Paul Gordo, 18, appeared in court on Wednesday to face a felony assault charge stemming from an incident in which he injured a woman in Monterey, California. Gordo’s family confirmed on Facebook the offense was reduced to one misdemeanor charge for great bodily harm, and Gordo, who has autism, was put on probation, but neither they nor disability advocates across the country are pleased with the outcome.
“The court still ignores that this was prosecution of a disability,” Paul’s father, Steve Gordo, wrote on the family’s Facebook page, Autism is Not a Crime. “If this is success, why do I feel sick to my stomach?”
Paul Gordo was at a public library in July 2015 with a teacher, and after the busy setting triggered a meltdown, he ran out the door and injured a 58-year-old with Huntington’s disease. Jeannine Pacioni, deputy district attorney for Monterey County, told the Modesto Bee the injuries to the woman, who reportedly suffered a concussion, worsened her complications of the disease.
Gordo’s family was ordered to pay restitution for the woman’s medical expenses, and per the request of his family, Gordo will be receiving behavioral therapy at an out-of-state facility in Kansas. The court was presented with a letter from a forensic psychologist stating Gordo’s actions were the result of a neurological disorder and not driven by criminal intent, and Gordo’s family believes this helped lessen the blow.
“We are still angry with the system,” Steve Gordo, told the Modesto Bee. “One thing we are not happy about is that Paul was exhibiting the behavior of his disability and really was not under control at that time. We are glad we don’t have to sell our house to pay for a criminal trial.”
“It is ridiculous, but I am not surprised this happened,” added Shirley Nutt of Ripon, former director of Special Needs Advocates for Understanding. “I think it will happen more and more. If you are going to charge an adult with autism for manifestations of their behavior, then I guess you will charge a blind person with jaywalking if they step outside of a crosswalk.”
“His case and countless others across the country highlight the need for professionals within in the criminal justice system to be properly trained on supporting individuals with various diagnoses and recognizing various disabilities, including autism,” Leigh Ann Davis, Program Manager for The Arc’s National Center on Criminal Justice and Disability, told The Mighty.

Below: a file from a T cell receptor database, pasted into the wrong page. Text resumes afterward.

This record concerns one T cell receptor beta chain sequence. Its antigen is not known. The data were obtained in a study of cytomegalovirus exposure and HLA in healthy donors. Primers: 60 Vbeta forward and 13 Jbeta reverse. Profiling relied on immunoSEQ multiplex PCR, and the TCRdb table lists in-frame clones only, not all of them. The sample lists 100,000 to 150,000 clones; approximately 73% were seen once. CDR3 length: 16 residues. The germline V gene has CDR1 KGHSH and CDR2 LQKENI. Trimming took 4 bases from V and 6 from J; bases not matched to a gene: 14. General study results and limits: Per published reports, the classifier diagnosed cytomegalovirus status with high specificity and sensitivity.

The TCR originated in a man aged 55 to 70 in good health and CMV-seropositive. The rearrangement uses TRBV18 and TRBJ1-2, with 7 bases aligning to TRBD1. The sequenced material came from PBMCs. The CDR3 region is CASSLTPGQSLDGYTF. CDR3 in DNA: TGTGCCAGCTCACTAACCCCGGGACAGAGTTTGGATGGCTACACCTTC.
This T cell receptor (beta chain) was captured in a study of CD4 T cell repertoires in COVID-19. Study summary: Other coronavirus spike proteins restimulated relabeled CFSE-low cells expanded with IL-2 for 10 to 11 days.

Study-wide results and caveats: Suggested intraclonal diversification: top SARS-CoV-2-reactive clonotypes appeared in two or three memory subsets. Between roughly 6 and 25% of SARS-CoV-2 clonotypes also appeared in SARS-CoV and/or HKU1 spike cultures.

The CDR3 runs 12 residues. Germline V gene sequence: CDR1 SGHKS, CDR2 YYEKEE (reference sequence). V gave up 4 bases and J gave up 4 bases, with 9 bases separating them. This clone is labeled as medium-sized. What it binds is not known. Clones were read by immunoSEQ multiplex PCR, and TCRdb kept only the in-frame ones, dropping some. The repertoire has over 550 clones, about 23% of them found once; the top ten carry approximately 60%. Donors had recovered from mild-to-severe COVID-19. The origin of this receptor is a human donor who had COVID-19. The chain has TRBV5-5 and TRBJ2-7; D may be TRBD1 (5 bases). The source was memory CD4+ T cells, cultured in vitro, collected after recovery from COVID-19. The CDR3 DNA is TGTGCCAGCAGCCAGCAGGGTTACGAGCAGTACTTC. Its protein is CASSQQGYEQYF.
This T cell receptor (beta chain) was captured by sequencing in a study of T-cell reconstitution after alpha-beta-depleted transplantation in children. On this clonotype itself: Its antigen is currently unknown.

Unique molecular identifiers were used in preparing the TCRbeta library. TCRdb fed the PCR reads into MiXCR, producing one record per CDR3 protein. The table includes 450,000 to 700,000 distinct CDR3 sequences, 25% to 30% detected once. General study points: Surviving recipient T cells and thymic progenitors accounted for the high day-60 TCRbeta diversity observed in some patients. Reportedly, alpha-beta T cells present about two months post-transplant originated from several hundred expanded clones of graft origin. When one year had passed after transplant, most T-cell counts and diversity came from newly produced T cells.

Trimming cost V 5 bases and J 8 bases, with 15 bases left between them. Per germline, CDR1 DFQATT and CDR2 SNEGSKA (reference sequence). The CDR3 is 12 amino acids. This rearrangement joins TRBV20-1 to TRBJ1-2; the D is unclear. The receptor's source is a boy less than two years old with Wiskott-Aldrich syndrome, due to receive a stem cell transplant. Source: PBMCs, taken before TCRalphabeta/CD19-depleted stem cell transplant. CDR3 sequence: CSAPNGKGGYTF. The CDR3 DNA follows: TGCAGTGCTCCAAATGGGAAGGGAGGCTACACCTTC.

The Arc has been involved with the Gordo family throughout this process. “The fact of the matter is that people with intellectual and disabilities are not getting the proper support they need within the criminal justice system,” Davis added. “To manifest change, we need those on the inside to educate others in their field about what to look for to spot a disability, and how to find the appropriate supports and services for these individuals.”
The family set up an online petition protesting the criminalization of Paul Gordo’s actions, and to date, it has received more than 13,000 signatures of support. Jill Escher, president of the Autism Society of the San Francisco Bay Area, wrote a letter to the judge urging her to drop the criminal prosecution. Escher previously told The Mighty major changes need to be made within our legal system.
“One thing’s for sure, our criminal justice system, which is predicated on the idea of punishing those who willingly choose to transgress the law, is no place to address impulsive acts of developmentally disabled adults,” Escher wrote in an email.